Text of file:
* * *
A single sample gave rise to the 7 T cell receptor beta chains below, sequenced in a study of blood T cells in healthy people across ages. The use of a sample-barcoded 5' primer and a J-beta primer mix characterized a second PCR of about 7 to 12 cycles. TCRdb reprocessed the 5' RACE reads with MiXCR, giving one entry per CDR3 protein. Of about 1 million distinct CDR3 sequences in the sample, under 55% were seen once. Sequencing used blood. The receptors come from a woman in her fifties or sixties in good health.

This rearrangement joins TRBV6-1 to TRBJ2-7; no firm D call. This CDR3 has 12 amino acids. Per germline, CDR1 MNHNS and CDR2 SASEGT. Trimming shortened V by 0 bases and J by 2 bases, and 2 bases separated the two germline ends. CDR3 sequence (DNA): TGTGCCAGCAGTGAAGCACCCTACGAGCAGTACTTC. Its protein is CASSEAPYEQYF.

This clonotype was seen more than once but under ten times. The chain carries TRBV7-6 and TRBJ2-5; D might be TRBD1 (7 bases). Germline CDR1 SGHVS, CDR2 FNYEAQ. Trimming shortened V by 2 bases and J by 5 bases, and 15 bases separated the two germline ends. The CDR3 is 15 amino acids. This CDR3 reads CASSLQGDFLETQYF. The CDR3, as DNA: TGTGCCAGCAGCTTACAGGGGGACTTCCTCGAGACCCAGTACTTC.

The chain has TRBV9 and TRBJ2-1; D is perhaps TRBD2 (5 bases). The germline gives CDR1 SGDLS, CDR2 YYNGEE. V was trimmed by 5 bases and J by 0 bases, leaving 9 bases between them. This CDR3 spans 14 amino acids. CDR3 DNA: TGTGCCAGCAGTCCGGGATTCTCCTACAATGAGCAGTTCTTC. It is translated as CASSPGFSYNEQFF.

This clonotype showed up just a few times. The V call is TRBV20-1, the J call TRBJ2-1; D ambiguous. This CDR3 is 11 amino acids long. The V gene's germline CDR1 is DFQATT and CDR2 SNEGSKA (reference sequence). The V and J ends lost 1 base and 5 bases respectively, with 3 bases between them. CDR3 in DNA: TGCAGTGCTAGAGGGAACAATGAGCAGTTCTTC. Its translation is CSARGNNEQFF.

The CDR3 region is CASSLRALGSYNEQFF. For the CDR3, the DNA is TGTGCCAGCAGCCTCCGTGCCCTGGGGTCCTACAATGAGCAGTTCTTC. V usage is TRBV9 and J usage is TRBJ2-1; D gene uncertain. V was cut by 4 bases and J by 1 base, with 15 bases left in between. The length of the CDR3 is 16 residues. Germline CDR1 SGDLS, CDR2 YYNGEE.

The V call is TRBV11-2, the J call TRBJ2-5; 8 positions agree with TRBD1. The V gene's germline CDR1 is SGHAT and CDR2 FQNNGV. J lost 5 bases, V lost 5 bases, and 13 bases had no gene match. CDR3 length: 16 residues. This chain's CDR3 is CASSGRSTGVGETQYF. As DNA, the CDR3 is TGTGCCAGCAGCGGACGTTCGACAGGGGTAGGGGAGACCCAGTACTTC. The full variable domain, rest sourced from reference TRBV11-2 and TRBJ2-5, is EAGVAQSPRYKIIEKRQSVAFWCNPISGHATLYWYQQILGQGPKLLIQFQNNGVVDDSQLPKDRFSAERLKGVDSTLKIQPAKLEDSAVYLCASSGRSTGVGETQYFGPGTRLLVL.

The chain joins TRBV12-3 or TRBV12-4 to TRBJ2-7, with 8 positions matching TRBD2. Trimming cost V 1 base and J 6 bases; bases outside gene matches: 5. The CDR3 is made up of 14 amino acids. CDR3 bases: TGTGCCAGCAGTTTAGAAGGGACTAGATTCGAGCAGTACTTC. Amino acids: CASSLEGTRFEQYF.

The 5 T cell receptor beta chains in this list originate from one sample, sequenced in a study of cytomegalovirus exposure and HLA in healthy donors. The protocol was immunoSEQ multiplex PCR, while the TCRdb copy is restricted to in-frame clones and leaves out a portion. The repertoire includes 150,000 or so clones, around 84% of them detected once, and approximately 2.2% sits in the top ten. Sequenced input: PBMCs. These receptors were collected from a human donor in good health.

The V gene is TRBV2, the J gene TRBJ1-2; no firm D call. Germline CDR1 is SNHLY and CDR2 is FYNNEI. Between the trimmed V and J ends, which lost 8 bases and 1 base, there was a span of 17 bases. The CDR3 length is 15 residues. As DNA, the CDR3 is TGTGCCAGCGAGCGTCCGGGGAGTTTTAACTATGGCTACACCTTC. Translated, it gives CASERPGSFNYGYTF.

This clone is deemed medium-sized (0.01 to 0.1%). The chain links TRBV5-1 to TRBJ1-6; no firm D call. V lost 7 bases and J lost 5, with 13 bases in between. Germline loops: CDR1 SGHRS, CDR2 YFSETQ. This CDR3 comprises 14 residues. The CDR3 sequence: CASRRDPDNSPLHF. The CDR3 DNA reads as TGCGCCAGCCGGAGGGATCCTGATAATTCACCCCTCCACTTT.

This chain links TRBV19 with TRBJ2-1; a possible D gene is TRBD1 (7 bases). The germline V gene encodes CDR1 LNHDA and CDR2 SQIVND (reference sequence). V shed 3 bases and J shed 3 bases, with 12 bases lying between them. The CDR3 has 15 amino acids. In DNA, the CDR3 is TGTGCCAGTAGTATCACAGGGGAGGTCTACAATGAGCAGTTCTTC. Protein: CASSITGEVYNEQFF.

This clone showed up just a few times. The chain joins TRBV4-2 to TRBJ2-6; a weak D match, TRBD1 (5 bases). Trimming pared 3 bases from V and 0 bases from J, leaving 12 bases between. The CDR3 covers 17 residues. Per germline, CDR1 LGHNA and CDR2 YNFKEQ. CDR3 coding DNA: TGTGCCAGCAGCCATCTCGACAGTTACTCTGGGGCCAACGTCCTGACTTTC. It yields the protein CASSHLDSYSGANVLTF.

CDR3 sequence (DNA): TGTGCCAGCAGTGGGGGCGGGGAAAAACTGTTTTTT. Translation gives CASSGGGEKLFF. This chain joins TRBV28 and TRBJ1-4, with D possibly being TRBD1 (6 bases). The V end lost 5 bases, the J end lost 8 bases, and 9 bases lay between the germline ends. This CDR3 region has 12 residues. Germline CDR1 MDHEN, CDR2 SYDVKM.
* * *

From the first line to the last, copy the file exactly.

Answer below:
A single sample gave rise to the 7 T cell receptor beta chains below, sequenced in a study of blood T cells in healthy people across ages. The use of a sample-barcoded 5' primer and a J-beta primer mix characterized a second PCR of about 7 to 12 cycles. TCRdb reprocessed the 5' RACE reads with MiXCR, giving one entry per CDR3 protein. Of about 1 million distinct CDR3 sequences in the sample, under 55% were seen once. Sequencing used blood. The receptors come from a woman in her fifties or sixties in good health.

This rearrangement joins TRBV6-1 to TRBJ2-7; no firm D call. This CDR3 has 12 amino acids. Per germline, CDR1 MNHNS and CDR2 SASEGT. Trimming shortened V by 0 bases and J by 2 bases, and 2 bases separated the two germline ends. CDR3 sequence (DNA): TGTGCCAGCAGTGAAGCACCCTACGAGCAGTACTTC. Its protein is CASSEAPYEQYF.

This clonotype was seen more than once but under ten times. The chain carries TRBV7-6 and TRBJ2-5; D might be TRBD1 (7 bases). Germline CDR1 SGHVS, CDR2 FNYEAQ. Trimming shortened V by 2 bases and J by 5 bases, and 15 bases separated the two germline ends. The CDR3 is 15 amino acids. This CDR3 reads CASSLQGDFLETQYF. The CDR3, as DNA: TGTGCCAGCAGCTTACAGGGGGACTTCCTCGAGACCCAGTACTTC.

The chain has TRBV9 and TRBJ2-1; D is perhaps TRBD2 (5 bases). The germline gives CDR1 SGDLS, CDR2 YYNGEE. V was trimmed by 5 bases and J by 0 bases, leaving 9 bases between them. This CDR3 spans 14 amino acids. CDR3 DNA: TGTGCCAGCAGTCCGGGATTCTCCTACAATGAGCAGTTCTTC. It is translated as CASSPGFSYNEQFF.

This clonotype showed up just a few times. The V call is TRBV20-1, the J call TRBJ2-1; D ambiguous. This CDR3 is 11 amino acids long. The V gene's germline CDR1 is DFQATT and CDR2 SNEGSKA (reference sequence). The V and J ends lost 1 base and 5 bases respectively, with 3 bases between them. CDR3 in DNA: TGCAGTGCTAGAGGGAACAATGAGCAGTTCTTC. Its translation is CSARGNNEQFF.

The CDR3 region is CASSLRALGSYNEQFF. For the CDR3, the DNA is TGTGCCAGCAGCCTCCGTGCCCTGGGGTCCTACAATGAGCAGTTCTTC. V usage is TRBV9 and J usage is TRBJ2-1; D gene uncertain. V was cut by 4 bases and J by 1 base, with 15 bases left in between. The length of the CDR3 is 16 residues. Germline CDR1 SGDLS, CDR2 YYNGEE.

The V call is TRBV11-2, the J call TRBJ2-5; 8 positions agree with TRBD1. The V gene's germline CDR1 is SGHAT and CDR2 FQNNGV. J lost 5 bases, V lost 5 bases, and 13 bases had no gene match. CDR3 length: 16 residues. This chain's CDR3 is CASSGRSTGVGETQYF. As DNA, the CDR3 is TGTGCCAGCAGCGGACGTTCGACAGGGGTAGGGGAGACCCAGTACTTC. The full variable domain, rest sourced from reference TRBV11-2 and TRBJ2-5, is EAGVAQSPRYKIIEKRQSVAFWCNPISGHATLYWYQQILGQGPKLLIQFQNNGVVDDSQLPKDRFSAERLKGVDSTLKIQPAKLEDSAVYLCASSGRSTGVGETQYFGPGTRLLVL.

The chain joins TRBV12-3 or TRBV12-4 to TRBJ2-7, with 8 positions matching TRBD2. Trimming cost V 1 base and J 6 bases; bases outside gene matches: 5. The CDR3 is made up of 14 amino acids. CDR3 bases: TGTGCCAGCAGTTTAGAAGGGACTAGATTCGAGCAGTACTTC. Amino acids: CASSLEGTRFEQYF.

The 5 T cell receptor beta chains in this list originate from one sample, sequenced in a study of cytomegalovirus exposure and HLA in healthy donors. The protocol was immunoSEQ multiplex PCR, while the TCRdb copy is restricted to in-frame clones and leaves out a portion. The repertoire includes 150,000 or so clones, around 84% of them detected once, and approximately 2.2% sits in the top ten. Sequenced input: PBMCs. These receptors were collected from a human donor in good health.

The V gene is TRBV2, the J gene TRBJ1-2; no firm D call. Germline CDR1 is SNHLY and CDR2 is FYNNEI. Between the trimmed V and J ends, which lost 8 bases and 1 base, there was a span of 17 bases. The CDR3 length is 15 residues. As DNA, the CDR3 is TGTGCCAGCGAGCGTCCGGGGAGTTTTAACTATGGCTACACCTTC. Translated, it gives CASERPGSFNYGYTF.

This clone is deemed medium-sized (0.01 to 0.1%). The chain links TRBV5-1 to TRBJ1-6; no firm D call. V lost 7 bases and J lost 5, with 13 bases in between. Germline loops: CDR1 SGHRS, CDR2 YFSETQ. This CDR3 comprises 14 residues. The CDR3 sequence: CASRRDPDNSPLHF. The CDR3 DNA reads as TGCGCCAGCCGGAGGGATCCTGATAATTCACCCCTCCACTTT.

This chain links TRBV19 with TRBJ2-1; a possible D gene is TRBD1 (7 bases). The germline V gene encodes CDR1 LNHDA and CDR2 SQIVND (reference sequence). V shed 3 bases and J shed 3 bases, with 12 bases lying between them. The CDR3 has 15 amino acids. In DNA, the CDR3 is TGTGCCAGTAGTATCACAGGGGAGGTCTACAATGAGCAGTTCTTC. Protein: CASSITGEVYNEQFF.

This clone showed up just a few times. The chain joins TRBV4-2 to TRBJ2-6; a weak D match, TRBD1 (5 bases). Trimming pared 3 bases from V and 0 bases from J, leaving 12 bases between. The CDR3 covers 17 residues. Per germline, CDR1 LGHNA and CDR2 YNFKEQ. CDR3 coding DNA: TGTGCCAGCAGCCATCTCGACAGTTACTCTGGGGCCAACGTCCTGACTTTC. It yields the protein CASSHLDSYSGANVLTF.

CDR3 sequence (DNA): TGTGCCAGCAGTGGGGGCGGGGAAAAACTGTTTTTT. Translation gives CASSGGGEKLFF. This chain joins TRBV28 and TRBJ1-4, with D possibly being TRBD1 (6 bases). The V end lost 5 bases, the J end lost 8 bases, and 9 bases lay between the germline ends. This CDR3 region has 12 residues. Germline CDR1 MDHEN, CDR2 SYDVKM.